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6 of 6 people found the following review helpful
4.0 out of 5 stars The re-imagined content is seamlessly incorporated
Cardenio is, of course, the much discussed "lost play" of Shakespeare. There is plenty of academic debate about its authorship. A play by Shakespeare and his sometime collaborator John Fletcher is in the records of being performed in 1612 but it didn't appear in roughly contemporary collections of either authors' works. It was claimed that it was in the early 1700s that...
Published on 21 April 2011 by Ripple

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2 of 2 people found the following review helpful
2.0 out of 5 stars A text that never was
If you need to have a record of the modern debate about The Double Falshood you need to have this, but it has no status at all of its own. This is modern pastiche, without adequate methodology or rationale. Serious students need Brean Hammond's Arden edition.
Published on 24 Aug 2012 by M. WALSH


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6 of 6 people found the following review helpful
4.0 out of 5 stars The re-imagined content is seamlessly incorporated, 21 April 2011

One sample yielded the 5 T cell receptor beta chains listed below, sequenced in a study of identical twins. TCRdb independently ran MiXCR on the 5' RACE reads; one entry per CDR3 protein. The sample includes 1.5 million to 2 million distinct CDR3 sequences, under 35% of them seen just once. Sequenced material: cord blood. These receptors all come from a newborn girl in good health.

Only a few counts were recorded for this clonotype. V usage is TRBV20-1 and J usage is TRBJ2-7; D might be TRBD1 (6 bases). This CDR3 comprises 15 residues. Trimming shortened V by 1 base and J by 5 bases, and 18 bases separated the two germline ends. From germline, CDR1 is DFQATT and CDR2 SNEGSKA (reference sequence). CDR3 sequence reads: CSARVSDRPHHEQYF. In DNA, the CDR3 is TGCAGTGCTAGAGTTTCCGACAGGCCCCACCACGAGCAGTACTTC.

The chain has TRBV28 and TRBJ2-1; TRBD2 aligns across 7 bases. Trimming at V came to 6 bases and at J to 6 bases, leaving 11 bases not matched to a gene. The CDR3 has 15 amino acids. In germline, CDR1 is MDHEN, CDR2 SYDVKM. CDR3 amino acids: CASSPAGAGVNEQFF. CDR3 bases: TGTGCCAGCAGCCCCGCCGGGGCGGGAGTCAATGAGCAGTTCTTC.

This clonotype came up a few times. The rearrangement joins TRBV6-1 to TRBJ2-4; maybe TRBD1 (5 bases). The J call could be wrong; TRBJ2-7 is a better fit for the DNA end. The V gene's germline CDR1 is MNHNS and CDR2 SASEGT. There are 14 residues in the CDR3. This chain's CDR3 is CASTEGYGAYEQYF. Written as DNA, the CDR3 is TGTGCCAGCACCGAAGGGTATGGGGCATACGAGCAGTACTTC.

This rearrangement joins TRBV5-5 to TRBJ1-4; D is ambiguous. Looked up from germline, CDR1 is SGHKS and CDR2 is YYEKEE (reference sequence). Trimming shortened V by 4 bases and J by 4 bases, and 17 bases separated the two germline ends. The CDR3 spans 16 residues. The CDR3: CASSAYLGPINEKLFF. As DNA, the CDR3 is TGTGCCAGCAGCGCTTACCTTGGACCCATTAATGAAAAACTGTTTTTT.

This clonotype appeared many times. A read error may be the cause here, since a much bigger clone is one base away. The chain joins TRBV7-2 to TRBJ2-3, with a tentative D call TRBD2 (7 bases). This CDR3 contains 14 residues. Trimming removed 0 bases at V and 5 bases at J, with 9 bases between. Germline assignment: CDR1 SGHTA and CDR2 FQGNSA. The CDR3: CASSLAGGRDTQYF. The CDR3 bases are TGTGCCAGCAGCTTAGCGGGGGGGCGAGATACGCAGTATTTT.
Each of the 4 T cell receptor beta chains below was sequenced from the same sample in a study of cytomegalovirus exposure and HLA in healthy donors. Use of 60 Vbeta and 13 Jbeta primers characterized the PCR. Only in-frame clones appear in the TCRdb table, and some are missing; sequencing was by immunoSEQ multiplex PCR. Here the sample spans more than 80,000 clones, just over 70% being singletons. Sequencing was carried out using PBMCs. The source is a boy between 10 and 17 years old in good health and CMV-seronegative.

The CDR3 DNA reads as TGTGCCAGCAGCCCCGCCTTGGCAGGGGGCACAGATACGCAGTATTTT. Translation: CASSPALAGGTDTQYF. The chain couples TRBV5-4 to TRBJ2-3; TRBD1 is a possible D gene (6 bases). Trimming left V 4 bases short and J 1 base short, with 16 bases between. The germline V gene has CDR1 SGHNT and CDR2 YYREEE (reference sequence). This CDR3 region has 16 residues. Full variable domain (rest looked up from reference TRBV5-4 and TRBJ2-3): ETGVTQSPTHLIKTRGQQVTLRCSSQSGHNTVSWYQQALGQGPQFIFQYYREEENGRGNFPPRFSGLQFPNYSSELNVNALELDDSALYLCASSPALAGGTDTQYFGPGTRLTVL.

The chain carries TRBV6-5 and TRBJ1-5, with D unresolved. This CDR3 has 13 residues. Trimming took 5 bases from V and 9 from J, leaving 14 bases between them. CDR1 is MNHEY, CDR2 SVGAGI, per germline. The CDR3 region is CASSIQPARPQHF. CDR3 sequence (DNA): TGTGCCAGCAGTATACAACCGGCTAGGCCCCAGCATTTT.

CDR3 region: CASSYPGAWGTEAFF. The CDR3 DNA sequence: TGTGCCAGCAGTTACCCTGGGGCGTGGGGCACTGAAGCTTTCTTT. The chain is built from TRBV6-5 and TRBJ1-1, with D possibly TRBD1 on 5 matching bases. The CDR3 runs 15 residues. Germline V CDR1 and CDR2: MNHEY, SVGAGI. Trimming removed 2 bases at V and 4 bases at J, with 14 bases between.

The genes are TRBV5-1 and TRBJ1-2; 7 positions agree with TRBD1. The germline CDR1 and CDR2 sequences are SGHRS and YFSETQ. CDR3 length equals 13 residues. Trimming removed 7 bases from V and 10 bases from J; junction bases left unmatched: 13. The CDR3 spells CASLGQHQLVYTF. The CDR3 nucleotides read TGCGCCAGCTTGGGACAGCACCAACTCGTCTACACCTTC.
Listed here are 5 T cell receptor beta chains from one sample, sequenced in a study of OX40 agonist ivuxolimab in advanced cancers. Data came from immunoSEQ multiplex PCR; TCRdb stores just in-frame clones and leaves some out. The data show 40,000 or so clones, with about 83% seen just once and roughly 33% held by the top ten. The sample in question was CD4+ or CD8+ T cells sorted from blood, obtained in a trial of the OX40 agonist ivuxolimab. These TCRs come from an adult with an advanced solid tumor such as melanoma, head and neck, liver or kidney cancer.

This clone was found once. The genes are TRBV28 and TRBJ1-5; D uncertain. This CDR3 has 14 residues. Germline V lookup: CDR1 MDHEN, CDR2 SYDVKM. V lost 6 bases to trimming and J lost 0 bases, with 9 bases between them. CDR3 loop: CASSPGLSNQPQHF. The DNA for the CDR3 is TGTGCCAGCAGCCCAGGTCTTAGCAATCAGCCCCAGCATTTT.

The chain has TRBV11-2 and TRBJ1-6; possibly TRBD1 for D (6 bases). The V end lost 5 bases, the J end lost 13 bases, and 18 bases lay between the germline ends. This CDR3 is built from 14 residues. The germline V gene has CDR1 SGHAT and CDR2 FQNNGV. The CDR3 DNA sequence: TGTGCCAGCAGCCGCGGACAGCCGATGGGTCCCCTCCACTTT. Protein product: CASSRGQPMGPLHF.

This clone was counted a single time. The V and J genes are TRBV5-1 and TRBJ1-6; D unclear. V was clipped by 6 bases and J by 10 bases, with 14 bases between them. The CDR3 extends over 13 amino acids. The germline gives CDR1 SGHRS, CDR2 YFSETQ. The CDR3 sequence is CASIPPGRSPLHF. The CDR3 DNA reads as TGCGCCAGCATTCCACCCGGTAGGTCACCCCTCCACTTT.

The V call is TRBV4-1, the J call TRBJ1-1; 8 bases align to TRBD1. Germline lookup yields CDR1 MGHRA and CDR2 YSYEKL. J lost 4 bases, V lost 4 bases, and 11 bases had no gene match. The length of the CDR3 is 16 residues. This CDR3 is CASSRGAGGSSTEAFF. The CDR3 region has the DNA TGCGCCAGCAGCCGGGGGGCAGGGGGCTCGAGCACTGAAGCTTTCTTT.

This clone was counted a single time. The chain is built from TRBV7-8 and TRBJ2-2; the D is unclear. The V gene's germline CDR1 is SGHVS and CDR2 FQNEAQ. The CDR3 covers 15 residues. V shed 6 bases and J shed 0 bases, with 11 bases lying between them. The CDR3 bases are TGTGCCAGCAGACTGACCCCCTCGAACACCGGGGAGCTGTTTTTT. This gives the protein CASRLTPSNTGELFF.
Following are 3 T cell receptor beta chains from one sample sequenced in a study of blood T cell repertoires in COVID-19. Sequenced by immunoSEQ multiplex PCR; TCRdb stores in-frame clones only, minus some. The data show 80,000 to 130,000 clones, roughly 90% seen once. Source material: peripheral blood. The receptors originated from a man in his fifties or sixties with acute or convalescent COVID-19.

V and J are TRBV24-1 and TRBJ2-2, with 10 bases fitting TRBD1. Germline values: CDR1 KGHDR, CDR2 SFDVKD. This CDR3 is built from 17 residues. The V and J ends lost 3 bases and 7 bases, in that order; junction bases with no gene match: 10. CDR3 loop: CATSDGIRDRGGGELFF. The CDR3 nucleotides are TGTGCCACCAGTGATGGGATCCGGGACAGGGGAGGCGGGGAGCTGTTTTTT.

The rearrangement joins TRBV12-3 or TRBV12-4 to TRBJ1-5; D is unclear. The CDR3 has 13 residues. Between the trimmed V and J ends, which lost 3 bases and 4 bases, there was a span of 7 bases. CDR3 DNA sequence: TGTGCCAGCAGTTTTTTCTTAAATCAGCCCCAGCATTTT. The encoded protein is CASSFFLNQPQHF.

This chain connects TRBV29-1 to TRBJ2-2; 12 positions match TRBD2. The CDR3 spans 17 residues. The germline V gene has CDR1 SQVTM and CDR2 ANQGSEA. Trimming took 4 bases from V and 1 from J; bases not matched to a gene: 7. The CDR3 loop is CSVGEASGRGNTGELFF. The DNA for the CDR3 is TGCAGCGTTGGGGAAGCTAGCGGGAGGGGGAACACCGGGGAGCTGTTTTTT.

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Ripple (uk) - See all my reviews
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This review is from: Cardenio (Paperback)
Cardenio is, of course, the much discussed "lost play" of Shakespeare. There is plenty of academic debate about its authorship. A play by Shakespeare and his sometime collaborator John Fletcher is in the records of being performed in 1612 but it didn't appear in roughly contemporary collections of either authors' works. It was claimed that it was in the early 1700s that Lewis Theobald had a prompter's copy but he revised it according to his own whims to create a play known as "Double Falsehood". By taking this and also going back to the original source material of the story from Cervantes, Greg Doran has produced something that is at least more coherent than "Double Falsehood" which has what would appear to be some major missing scenes. That the result reads seamlessly is its major strength - but also perhaps academically a slight weakness as with this copy it's not clear what is sourced from where. But then again, this is a play text and not an academic book, so perhaps that's entirely forgivable. In fact, it's the very opposite of an academic approach - with this edition concluding with a letter written by Doran to Lewis Theobold, which is amusing and a nice personal touch.

There's no doubt that the story is Shakespearean in style. We see a lot of the characteristics that he used elsewhere - the inevitable girls dressed as boys, secret assignations that are both threatening and scary, people hiding in woods, and a final scene where all the unlikely threads are brought together.